Saturday, December 29, 2012

Fucking Shin Guards

On Christmas Eve I bought myself some of these shin guards.

"Kanpeki Elite Shin/Instep Guards" made by Hayabusa


The first thing I noticed when I tried them on at home was that they were pretty tight. They felt fine once I got them on but they took some effort to put on. On the bag they felt awesome. I noticed that they were a size Medium later that night though and thought to myself that I probably should have gotten them in Large. So for a few days I really wanted to use them again but had to hold myself back because I wanted to go back and exchange them for the next size up.

So anyway, today I took them back and found out that everything by Hayabusa is out of stock all over Canada and will be until February. So goober at Fight Zone more or less talked me into exchanging them for these:
Venum "Green Viper" Standup Shin Guards

These definitely wouldn't have been my first choice but the guy let me try one on in the store and throw a few kicks at a Thai pad. They felt ok at the time. I had to pay another $11.38 on top of the exchange because they were more expensive. Now that I'm home and have actually tried them, however, they're total shit compared to the Hayabusas. Maybe I shouldn't say total shit but I definitely don't like them as much.
The standup style of shin guards are big and clunky. Not comfortable at all to move around in and more awkward to kick with than the grappling shin guards above. Grappling style shin guards also don't slip as much.
Something else I noticed, that may have been my own fault, was that I had more of a tendency to hit with my instep rather than my shin with the Venums. Just one more thing not to like about them.

So, long story short, Hayabusa's Kanpeki Shin/Instep Guards > Venum Standup Shin Guards. They're lighter, immeasurably more comfortable despite being a size too small, easier to move around in, WAY less gay-looking and possibly just easier to land proper kicks with. I think tomorrow I'm going to re-exchange them. Buddy at Fight Zone will most likely be annoyed with me but he's scrawny as fuck anyhow so fuck him. He can bitch about me on his Facebook page after I leave.


Since my martial arts background is primarily in taekwondo, I was taught to strike with the instep when throwing roundhouse or front kicks. And that was fine back when I was a teenager, but my feet just aren't having that anymore. Taekwondo is a full-contact sport but it's full-contact on a level nowhere near muay Thai. Thai boxing has been field tested to an extent that taekwondo doesn't even come close to. It's decades (if not more, taekwondo is still fairly young as martial arts go) ahead. It's no surprise then that the Thais strike with the shin rather than the instep.

Being reluctantly biased towards taekwondo for a long time, I gave up on shin conditioning several times over the years and would always go back to striking with the instep. I'd rationalise it with one stupid ass reason after another but really it just came down to not having the patience to go through the learning curve of switching from instep striking to shin striking.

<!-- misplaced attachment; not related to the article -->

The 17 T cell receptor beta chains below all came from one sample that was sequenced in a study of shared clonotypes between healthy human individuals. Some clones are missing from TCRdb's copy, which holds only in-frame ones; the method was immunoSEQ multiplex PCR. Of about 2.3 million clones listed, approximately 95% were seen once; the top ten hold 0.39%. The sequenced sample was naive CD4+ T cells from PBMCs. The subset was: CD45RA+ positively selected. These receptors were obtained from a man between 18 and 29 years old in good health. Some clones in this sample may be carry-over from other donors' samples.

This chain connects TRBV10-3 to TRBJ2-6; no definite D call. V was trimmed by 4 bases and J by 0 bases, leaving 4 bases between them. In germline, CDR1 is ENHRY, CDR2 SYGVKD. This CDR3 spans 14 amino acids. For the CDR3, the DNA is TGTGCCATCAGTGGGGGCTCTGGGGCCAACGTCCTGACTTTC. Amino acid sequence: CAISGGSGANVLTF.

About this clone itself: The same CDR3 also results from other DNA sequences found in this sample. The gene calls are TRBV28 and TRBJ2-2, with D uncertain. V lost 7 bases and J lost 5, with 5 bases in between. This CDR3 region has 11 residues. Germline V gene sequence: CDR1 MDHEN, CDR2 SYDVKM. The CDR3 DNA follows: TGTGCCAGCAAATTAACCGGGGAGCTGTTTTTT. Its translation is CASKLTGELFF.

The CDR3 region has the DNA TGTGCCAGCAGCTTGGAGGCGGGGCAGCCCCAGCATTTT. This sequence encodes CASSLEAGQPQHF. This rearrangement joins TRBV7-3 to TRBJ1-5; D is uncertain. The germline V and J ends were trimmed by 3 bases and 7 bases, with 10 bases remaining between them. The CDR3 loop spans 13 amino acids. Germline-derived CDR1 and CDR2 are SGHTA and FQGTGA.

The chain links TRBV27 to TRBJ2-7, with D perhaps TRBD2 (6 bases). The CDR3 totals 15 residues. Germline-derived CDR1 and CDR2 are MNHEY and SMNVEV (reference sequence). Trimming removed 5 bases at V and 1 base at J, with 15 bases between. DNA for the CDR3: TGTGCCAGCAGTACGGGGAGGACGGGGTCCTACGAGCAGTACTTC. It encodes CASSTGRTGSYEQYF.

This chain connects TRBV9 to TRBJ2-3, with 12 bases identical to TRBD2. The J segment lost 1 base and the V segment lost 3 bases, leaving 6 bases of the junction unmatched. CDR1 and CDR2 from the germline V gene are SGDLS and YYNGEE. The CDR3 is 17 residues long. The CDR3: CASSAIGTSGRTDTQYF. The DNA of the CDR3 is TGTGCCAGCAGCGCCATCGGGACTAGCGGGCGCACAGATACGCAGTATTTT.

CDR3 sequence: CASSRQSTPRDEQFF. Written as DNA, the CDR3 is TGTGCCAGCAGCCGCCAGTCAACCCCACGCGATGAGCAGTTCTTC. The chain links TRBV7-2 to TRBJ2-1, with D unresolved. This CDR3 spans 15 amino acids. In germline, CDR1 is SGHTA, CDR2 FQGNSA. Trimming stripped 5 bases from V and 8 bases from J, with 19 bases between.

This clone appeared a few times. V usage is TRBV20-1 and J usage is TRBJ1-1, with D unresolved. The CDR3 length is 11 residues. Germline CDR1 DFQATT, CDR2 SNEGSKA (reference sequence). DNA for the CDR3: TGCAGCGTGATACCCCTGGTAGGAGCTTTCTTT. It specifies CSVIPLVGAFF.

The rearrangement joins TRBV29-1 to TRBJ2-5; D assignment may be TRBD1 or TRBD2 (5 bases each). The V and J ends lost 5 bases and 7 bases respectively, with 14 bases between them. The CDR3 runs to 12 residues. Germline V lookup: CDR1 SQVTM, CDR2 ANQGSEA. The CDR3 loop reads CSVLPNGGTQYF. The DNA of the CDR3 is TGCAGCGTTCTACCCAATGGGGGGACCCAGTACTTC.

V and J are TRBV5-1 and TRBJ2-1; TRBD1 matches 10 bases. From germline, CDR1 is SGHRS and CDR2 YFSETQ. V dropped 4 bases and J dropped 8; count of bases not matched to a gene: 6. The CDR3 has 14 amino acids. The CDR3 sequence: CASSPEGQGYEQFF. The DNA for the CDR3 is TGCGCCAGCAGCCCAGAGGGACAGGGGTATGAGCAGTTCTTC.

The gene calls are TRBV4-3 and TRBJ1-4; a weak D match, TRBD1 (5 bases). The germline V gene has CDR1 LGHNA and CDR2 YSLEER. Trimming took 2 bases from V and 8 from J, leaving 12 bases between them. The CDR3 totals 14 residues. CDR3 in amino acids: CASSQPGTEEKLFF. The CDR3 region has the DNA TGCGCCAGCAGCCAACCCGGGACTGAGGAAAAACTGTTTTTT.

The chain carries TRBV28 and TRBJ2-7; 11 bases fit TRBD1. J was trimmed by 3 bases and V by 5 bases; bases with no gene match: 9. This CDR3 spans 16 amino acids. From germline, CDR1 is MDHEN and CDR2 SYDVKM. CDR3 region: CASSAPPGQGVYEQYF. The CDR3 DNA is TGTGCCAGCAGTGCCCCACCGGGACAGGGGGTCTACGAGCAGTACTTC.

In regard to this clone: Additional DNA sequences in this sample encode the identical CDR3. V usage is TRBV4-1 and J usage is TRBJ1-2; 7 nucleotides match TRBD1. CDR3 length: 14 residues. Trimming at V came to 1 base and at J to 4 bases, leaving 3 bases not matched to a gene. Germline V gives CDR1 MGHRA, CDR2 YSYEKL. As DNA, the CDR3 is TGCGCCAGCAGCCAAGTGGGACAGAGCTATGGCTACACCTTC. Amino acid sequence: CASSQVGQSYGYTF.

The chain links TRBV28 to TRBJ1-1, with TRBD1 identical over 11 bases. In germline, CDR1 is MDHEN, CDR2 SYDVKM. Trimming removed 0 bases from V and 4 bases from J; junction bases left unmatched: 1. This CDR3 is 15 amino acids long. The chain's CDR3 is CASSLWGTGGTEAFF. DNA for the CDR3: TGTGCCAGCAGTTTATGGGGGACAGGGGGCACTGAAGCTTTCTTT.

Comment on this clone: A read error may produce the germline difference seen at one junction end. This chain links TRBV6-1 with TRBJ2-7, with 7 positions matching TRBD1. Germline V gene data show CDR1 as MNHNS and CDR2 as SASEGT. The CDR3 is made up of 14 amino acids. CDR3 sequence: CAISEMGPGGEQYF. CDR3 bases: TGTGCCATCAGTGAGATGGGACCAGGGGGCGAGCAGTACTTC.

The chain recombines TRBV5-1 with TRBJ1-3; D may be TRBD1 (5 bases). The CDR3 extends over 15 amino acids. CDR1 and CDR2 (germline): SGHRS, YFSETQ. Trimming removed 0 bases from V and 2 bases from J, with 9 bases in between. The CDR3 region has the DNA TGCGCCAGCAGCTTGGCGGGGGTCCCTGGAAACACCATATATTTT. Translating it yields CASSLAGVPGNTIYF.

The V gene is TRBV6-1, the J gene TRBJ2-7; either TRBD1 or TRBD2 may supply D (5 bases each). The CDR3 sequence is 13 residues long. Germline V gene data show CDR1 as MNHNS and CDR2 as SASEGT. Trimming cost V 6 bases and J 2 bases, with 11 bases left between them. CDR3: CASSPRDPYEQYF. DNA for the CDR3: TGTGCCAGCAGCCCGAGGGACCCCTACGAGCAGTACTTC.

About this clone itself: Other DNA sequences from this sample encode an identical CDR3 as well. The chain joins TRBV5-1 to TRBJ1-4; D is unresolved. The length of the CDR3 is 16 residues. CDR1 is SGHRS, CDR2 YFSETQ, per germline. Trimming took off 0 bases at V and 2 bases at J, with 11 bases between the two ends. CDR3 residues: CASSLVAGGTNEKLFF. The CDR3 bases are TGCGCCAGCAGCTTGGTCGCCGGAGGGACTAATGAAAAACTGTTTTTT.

If you want any longevity in your ability to throw powerful kicks I really believe now that you need to learn how to use your shins. It hurts a lot at first but the bone itself is very durable so despite the pain and the bruising it isn't likely to break like the foot or the ankle is. Knowing how to kick is useless if you can't land with power and you can't do that if you've crippled yourself after years and years of pounding on your feet.

Taekwondo came to Korea from Japan, where it came from Okinawa. The Okinawans aren't big on competition so their karate tends to revolve more around conditioning and kata. The Japanese, on the other hand, love their violence and saw no point whatsoever in practicing karate if you weren't going to use it against other people. It was still considered too dangerous for full contact though so they went with point sparring. That was a douchebag move. Anybody who thinks he's so fucking "lethal" that he can't properly fight someone who is equally skilled has about a 99% chance of being completely full of shit with about as much experience in fist-fighting as a home-schooled retard. So I think the Japanese just never figured out that if you want to fight with kicks, you can't be smashing your feet constantly. Although kyokushin did eventually come along in Japan (developed by Mas Oyama who was Japanese but had Korean blood) and its competitors are known to kick with their shins. It just makes more sense with full-contact.

When karate arrived in Korea, during and after World War II, it was in the form of battlefield hand-to-hand fighting to the death. That means it amounted to not much more than punches to the head and low front kicks. A lot of the fighting between North and South Korea at that time was done in the pitch black of night with no guns. They didn't want to shoot at each other because they couldn't see each other. So they'd run around in the dark and grab each other by the hair. They could tell by the length of another soldier's hair which side he was on and if he was the enemy, he got got a punch in the face for it. Sounds crazy but you can look this shit up. Apparently it was normal to wake up in the morning on a battlefield and see dead soldiers lying in ditches with their faces smashed. Anyway, as effective an acid test for any martial art as that sounds like, not too many roundhouse kicks would have been thrown so they wouldn't have cared whether you landed with the shin, instep, ball of the foot, heel or whatever. And in all likelihood they would have been wearing combat boots anyway so it woud barely have mattered. It wasn't until after the Korean War (which technically isn't even over) that the Koreans started to become more interested in developing their martial arts. First order of business was to change the name of it from karate to pretty much anything that was not Japanese. Kuk sul won, moo duk kwan, tang soo do, tae kwon do... It went through several names before they finally landed on taekwondo. Next thing they needed to do was to ramp up the intensity of competition. They needed to prove themselves tougher than the Japanese, after all. So they started actually hitting each other but with foam pads on their hands and feet. It was a step in the right direction but still incomplete.